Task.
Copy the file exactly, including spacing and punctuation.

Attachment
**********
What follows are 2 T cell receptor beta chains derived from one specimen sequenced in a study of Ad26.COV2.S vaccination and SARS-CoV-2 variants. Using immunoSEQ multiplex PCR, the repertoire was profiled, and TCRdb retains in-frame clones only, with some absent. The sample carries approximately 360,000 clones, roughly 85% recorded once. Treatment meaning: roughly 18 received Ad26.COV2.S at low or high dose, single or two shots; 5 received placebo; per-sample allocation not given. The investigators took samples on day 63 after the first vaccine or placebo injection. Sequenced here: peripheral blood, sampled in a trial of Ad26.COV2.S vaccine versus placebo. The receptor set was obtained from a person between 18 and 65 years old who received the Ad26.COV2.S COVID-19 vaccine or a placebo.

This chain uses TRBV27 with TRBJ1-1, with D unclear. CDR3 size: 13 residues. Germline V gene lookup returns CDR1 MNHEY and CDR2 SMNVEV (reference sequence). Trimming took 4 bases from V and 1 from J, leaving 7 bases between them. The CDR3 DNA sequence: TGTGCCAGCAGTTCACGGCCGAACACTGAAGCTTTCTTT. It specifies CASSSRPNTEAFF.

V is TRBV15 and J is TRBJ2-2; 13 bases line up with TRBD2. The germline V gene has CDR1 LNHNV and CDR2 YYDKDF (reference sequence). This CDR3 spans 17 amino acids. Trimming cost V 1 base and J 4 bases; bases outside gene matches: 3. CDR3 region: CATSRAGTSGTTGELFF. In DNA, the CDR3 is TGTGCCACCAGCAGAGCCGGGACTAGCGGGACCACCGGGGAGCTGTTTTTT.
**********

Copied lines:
What follows are 2 T cell receptor beta chains derived from one specimen sequenced in a study of Ad26.COV2.S vaccination and SARS-CoV-2 variants. Using immunoSEQ multiplex PCR, the repertoire was profiled, and TCRdb retains in-frame clones only, with some absent. The sample carries approximately 360,000 clones, roughly 85% recorded once. Treatment meaning: roughly 18 received Ad26.COV2.S at low or high dose, single or two shots; 5 received placebo; per-sample allocation not given. The investigators took samples on day 63 after the first vaccine or placebo injection. Sequenced here: peripheral blood, sampled in a trial of Ad26.COV2.S vaccine versus placebo. The receptor set was obtained from a person between 18 and 65 years old who received the Ad26.COV2.S COVID-19 vaccine or a placebo.

This chain uses TRBV27 with TRBJ1-1, with D unclear. CDR3 size: 13 residues. Germline V gene lookup returns CDR1 MNHEY and CDR2 SMNVEV (reference sequence). Trimming took 4 bases from V and 1 from J, leaving 7 bases between them. The CDR3 DNA sequence: TGTGCCAGCAGTTCACGGCCGAACACTGAAGCTTTCTTT. It specifies CASSSRPNTEAFF.

V is TRBV15 and J is TRBJ2-2; 13 bases line up with TRBD2. The germline V gene has CDR1 LNHNV and CDR2 YYDKDF (reference sequence). This CDR3 spans 17 amino acids. Trimming cost V 1 base and J 4 bases; bases outside gene matches: 3. CDR3 region: CATSRAGTSGTTGELFF. In DNA, the CDR3 is TGTGCCACCAGCAGAGCCGGGACTAGCGGGACCACCGGGGAGCTGTTTTTT.